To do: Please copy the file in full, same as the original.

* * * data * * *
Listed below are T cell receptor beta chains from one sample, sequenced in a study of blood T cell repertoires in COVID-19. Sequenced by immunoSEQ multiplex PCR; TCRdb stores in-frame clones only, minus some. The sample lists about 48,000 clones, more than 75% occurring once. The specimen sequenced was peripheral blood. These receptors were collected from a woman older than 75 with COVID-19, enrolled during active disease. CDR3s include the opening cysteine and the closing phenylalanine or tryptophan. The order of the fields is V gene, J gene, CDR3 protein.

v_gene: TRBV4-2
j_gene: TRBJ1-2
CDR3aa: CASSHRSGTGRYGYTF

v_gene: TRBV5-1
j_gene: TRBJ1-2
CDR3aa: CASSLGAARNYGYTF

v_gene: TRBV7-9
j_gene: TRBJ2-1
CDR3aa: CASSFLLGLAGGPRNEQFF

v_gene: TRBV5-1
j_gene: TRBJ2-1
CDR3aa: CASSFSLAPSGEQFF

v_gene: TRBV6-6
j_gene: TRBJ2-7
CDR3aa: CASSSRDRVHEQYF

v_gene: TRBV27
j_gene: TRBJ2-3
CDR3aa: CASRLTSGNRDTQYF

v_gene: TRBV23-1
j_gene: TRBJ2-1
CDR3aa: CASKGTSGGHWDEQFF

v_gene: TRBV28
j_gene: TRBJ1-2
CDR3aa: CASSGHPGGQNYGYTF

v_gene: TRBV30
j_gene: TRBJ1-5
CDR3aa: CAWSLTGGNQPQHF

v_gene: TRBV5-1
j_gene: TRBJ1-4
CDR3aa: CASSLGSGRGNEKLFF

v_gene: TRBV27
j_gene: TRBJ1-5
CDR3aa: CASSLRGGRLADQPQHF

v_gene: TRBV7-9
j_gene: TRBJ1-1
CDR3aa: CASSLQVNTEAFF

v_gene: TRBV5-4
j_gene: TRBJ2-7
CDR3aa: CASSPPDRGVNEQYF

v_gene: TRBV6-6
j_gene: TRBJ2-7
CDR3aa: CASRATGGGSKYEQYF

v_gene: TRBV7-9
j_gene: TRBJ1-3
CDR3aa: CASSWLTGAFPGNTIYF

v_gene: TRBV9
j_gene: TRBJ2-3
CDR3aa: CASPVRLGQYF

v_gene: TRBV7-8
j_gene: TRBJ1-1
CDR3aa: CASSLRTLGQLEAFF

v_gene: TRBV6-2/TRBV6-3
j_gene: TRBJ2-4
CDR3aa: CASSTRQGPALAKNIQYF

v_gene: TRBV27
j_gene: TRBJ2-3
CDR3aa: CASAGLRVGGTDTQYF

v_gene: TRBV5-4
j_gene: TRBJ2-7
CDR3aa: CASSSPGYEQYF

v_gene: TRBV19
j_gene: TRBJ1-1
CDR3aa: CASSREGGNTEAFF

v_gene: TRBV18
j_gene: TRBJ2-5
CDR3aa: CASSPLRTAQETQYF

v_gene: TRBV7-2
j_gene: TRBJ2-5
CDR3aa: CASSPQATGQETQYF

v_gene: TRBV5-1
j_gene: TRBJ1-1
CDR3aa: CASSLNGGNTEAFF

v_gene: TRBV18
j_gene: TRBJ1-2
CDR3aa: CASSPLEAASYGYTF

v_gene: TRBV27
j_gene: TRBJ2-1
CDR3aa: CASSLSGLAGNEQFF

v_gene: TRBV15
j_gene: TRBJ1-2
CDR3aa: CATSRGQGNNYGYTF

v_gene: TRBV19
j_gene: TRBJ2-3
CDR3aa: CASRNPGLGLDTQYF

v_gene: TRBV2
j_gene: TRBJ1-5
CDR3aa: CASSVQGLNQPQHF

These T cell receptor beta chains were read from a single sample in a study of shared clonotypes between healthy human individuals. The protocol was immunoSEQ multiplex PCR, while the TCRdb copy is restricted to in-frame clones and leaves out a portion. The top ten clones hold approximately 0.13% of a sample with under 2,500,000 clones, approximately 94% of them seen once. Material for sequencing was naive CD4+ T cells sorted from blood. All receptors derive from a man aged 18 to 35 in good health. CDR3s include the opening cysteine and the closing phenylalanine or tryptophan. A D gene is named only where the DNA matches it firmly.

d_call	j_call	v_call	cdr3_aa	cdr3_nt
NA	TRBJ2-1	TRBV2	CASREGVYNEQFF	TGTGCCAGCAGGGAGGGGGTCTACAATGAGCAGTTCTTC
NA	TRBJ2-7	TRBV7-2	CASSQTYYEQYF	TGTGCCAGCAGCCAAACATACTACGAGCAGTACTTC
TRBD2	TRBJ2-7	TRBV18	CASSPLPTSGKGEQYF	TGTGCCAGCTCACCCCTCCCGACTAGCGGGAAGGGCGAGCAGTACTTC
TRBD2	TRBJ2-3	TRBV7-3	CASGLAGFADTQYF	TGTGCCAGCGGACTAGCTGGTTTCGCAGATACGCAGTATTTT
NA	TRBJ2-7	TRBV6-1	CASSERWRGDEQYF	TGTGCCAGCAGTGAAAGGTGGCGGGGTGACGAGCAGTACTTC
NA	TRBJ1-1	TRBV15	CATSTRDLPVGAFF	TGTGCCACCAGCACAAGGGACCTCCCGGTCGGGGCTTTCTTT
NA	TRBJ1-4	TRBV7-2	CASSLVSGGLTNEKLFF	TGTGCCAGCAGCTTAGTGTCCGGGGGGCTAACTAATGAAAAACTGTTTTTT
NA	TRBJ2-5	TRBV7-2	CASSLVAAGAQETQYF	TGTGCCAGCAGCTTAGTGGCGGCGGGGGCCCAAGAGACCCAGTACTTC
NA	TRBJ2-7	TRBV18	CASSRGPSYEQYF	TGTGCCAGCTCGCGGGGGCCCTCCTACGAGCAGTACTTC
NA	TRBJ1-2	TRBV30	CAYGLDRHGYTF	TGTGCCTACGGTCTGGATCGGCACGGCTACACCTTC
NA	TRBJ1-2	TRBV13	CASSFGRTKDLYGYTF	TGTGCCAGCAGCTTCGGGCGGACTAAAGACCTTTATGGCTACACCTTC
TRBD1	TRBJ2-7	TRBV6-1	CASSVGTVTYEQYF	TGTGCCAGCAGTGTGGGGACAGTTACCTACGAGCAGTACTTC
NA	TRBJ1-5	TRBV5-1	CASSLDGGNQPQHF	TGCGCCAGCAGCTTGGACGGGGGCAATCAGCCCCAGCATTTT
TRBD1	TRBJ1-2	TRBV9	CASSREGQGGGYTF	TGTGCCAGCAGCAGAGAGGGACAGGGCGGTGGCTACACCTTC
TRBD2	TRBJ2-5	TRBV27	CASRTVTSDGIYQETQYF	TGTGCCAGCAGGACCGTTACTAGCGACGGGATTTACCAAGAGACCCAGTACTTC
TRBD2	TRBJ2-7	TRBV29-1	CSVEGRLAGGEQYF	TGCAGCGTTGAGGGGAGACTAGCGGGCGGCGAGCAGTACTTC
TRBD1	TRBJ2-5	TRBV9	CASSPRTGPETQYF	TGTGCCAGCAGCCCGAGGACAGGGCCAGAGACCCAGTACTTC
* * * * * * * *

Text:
Listed below are T cell receptor beta chains from one sample, sequenced in a study of blood T cell repertoires in COVID-19. Sequenced by immunoSEQ multiplex PCR; TCRdb stores in-frame clones only, minus some. The sample lists about 48,000 clones, more than 75% occurring once. The specimen sequenced was peripheral blood. These receptors were collected from a woman older than 75 with COVID-19, enrolled during active disease. CDR3s include the opening cysteine and the closing phenylalanine or tryptophan. The order of the fields is V gene, J gene, CDR3 protein.

v_gene: TRBV4-2
j_gene: TRBJ1-2
CDR3aa: CASSHRSGTGRYGYTF

v_gene: TRBV5-1
j_gene: TRBJ1-2
CDR3aa: CASSLGAARNYGYTF

v_gene: TRBV7-9
j_gene: TRBJ2-1
CDR3aa: CASSFLLGLAGGPRNEQFF

v_gene: TRBV5-1
j_gene: TRBJ2-1
CDR3aa: CASSFSLAPSGEQFF

v_gene: TRBV6-6
j_gene: TRBJ2-7
CDR3aa: CASSSRDRVHEQYF

v_gene: TRBV27
j_gene: TRBJ2-3
CDR3aa: CASRLTSGNRDTQYF

v_gene: TRBV23-1
j_gene: TRBJ2-1
CDR3aa: CASKGTSGGHWDEQFF

v_gene: TRBV28
j_gene: TRBJ1-2
CDR3aa: CASSGHPGGQNYGYTF

v_gene: TRBV30
j_gene: TRBJ1-5
CDR3aa: CAWSLTGGNQPQHF

v_gene: TRBV5-1
j_gene: TRBJ1-4
CDR3aa: CASSLGSGRGNEKLFF

v_gene: TRBV27
j_gene: TRBJ1-5
CDR3aa: CASSLRGGRLADQPQHF

v_gene: TRBV7-9
j_gene: TRBJ1-1
CDR3aa: CASSLQVNTEAFF

v_gene: TRBV5-4
j_gene: TRBJ2-7
CDR3aa: CASSPPDRGVNEQYF

v_gene: TRBV6-6
j_gene: TRBJ2-7
CDR3aa: CASRATGGGSKYEQYF

v_gene: TRBV7-9
j_gene: TRBJ1-3
CDR3aa: CASSWLTGAFPGNTIYF

v_gene: TRBV9
j_gene: TRBJ2-3
CDR3aa: CASPVRLGQYF

v_gene: TRBV7-8
j_gene: TRBJ1-1
CDR3aa: CASSLRTLGQLEAFF

v_gene: TRBV6-2/TRBV6-3
j_gene: TRBJ2-4
CDR3aa: CASSTRQGPALAKNIQYF

v_gene: TRBV27
j_gene: TRBJ2-3
CDR3aa: CASAGLRVGGTDTQYF

v_gene: TRBV5-4
j_gene: TRBJ2-7
CDR3aa: CASSSPGYEQYF

v_gene: TRBV19
j_gene: TRBJ1-1
CDR3aa: CASSREGGNTEAFF

v_gene: TRBV18
j_gene: TRBJ2-5
CDR3aa: CASSPLRTAQETQYF

v_gene: TRBV7-2
j_gene: TRBJ2-5
CDR3aa: CASSPQATGQETQYF

v_gene: TRBV5-1
j_gene: TRBJ1-1
CDR3aa: CASSLNGGNTEAFF

v_gene: TRBV18
j_gene: TRBJ1-2
CDR3aa: CASSPLEAASYGYTF

v_gene: TRBV27
j_gene: TRBJ2-1
CDR3aa: CASSLSGLAGNEQFF

v_gene: TRBV15
j_gene: TRBJ1-2
CDR3aa: CATSRGQGNNYGYTF

v_gene: TRBV19
j_gene: TRBJ2-3
CDR3aa: CASRNPGLGLDTQYF

v_gene: TRBV2
j_gene: TRBJ1-5
CDR3aa: CASSVQGLNQPQHF

These T cell receptor beta chains were read from a single sample in a study of shared clonotypes between healthy human individuals. The protocol was immunoSEQ multiplex PCR, while the TCRdb copy is restricted to in-frame clones and leaves out a portion. The top ten clones hold approximately 0.13% of a sample with under 2,500,000 clones, approximately 94% of them seen once. Material for sequencing was naive CD4+ T cells sorted from blood. All receptors derive from a man aged 18 to 35 in good health. CDR3s include the opening cysteine and the closing phenylalanine or tryptophan. A D gene is named only where the DNA matches it firmly.

d_call	j_call	v_call	cdr3_aa	cdr3_nt
NA	TRBJ2-1	TRBV2	CASREGVYNEQFF	TGTGCCAGCAGGGAGGGGGTCTACAATGAGCAGTTCTTC
NA	TRBJ2-7	TRBV7-2	CASSQTYYEQYF	TGTGCCAGCAGCCAAACATACTACGAGCAGTACTTC
TRBD2	TRBJ2-7	TRBV18	CASSPLPTSGKGEQYF	TGTGCCAGCTCACCCCTCCCGACTAGCGGGAAGGGCGAGCAGTACTTC
TRBD2	TRBJ2-3	TRBV7-3	CASGLAGFADTQYF	TGTGCCAGCGGACTAGCTGGTTTCGCAGATACGCAGTATTTT
NA	TRBJ2-7	TRBV6-1	CASSERWRGDEQYF	TGTGCCAGCAGTGAAAGGTGGCGGGGTGACGAGCAGTACTTC
NA	TRBJ1-1	TRBV15	CATSTRDLPVGAFF	TGTGCCACCAGCACAAGGGACCTCCCGGTCGGGGCTTTCTTT
NA	TRBJ1-4	TRBV7-2	CASSLVSGGLTNEKLFF	TGTGCCAGCAGCTTAGTGTCCGGGGGGCTAACTAATGAAAAACTGTTTTTT
NA	TRBJ2-5	TRBV7-2	CASSLVAAGAQETQYF	TGTGCCAGCAGCTTAGTGGCGGCGGGGGCCCAAGAGACCCAGTACTTC
NA	TRBJ2-7	TRBV18	CASSRGPSYEQYF	TGTGCCAGCTCGCGGGGGCCCTCCTACGAGCAGTACTTC
NA	TRBJ1-2	TRBV30	CAYGLDRHGYTF	TGTGCCTACGGTCTGGATCGGCACGGCTACACCTTC
NA	TRBJ1-2	TRBV13	CASSFGRTKDLYGYTF	TGTGCCAGCAGCTTCGGGCGGACTAAAGACCTTTATGGCTACACCTTC
TRBD1	TRBJ2-7	TRBV6-1	CASSVGTVTYEQYF	TGTGCCAGCAGTGTGGGGACAGTTACCTACGAGCAGTACTTC
NA	TRBJ1-5	TRBV5-1	CASSLDGGNQPQHF	TGCGCCAGCAGCTTGGACGGGGGCAATCAGCCCCAGCATTTT
TRBD1	TRBJ1-2	TRBV9	CASSREGQGGGYTF	TGTGCCAGCAGCAGAGAGGGACAGGGCGGTGGCTACACCTTC
TRBD2	TRBJ2-5	TRBV27	CASRTVTSDGIYQETQYF	TGTGCCAGCAGGACCGTTACTAGCGACGGGATTTACCAAGAGACCCAGTACTTC
TRBD2	TRBJ2-7	TRBV29-1	CSVEGRLAGGEQYF	TGCAGCGTTGAGGGGAGACTAGCGGGCGGCGAGCAGTACTTC
TRBD1	TRBJ2-5	TRBV9	CASSPRTGPETQYF	TGTGCCAGCAGCCCGAGGACAGGGCCAGAGACCCAGTACTTC